It’s often alleged that water privatization hurts the poor.Â I have to confess that this was also my prior. But perhaps we should think again, since the best study on the topic finds exactly the opposite.
Water for Life: The Impact of the Privatization of Water Services on Child Mortality
Sebastian Galiani, Paul Gertler, and Ernesto Schargrodsky
While most countries are committed to increasing access to safe water and thereby reducing child mortality, there is little consensus on how to actually improve water services. One important proposal under discussion is whether to privatize water provision. In the 1990s Argentina embarked on one of the largest privatization campaigns in the world, including the privatization of local water companies covering approximately 30 percent of the countryâ€™s municipalities. Using the variation in ownership of water provision across time and space generated by the privatization process, we find that child mortality fell 8 percent in the areas that privatized their water services and that the effect was largest (26 percent) in the poorest areas. We check the robustness of these estimates using cause-specific mortality. While privatization is associated with significant reductions in deaths from infectious and parasitic diseases, it is uncorrelated with deaths from causes unrelated to water conditions.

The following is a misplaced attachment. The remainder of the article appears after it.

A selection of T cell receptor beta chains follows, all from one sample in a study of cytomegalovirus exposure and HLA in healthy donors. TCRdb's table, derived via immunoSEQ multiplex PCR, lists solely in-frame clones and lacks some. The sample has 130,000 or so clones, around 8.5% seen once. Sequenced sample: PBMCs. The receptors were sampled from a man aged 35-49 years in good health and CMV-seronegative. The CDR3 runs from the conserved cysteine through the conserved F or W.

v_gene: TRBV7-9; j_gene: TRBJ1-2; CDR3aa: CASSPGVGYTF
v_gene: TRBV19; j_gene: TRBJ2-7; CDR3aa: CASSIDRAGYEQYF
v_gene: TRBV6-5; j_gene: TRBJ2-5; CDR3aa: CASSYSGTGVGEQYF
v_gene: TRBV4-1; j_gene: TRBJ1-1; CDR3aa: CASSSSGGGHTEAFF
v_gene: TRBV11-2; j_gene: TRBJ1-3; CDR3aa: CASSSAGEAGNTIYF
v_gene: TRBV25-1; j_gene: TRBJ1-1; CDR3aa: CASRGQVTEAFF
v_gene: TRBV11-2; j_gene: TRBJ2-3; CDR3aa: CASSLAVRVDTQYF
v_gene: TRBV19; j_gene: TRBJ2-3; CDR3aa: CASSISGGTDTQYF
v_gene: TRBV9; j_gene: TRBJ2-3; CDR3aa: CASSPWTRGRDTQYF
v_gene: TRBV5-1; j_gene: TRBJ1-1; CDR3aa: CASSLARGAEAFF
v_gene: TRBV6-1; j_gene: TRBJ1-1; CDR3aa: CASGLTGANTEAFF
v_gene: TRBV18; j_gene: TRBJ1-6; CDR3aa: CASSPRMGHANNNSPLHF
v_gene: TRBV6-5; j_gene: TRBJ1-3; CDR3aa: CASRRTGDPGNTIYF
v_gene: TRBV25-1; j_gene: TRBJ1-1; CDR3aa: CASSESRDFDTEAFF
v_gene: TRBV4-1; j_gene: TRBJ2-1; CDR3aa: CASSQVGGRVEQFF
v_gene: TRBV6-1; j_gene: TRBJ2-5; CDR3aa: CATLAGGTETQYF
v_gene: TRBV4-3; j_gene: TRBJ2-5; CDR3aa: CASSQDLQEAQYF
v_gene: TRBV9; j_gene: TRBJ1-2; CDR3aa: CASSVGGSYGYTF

(And yes, this article has been around for a while – I’m merely posting on it because I noticed that the JPE site had it up as free content.)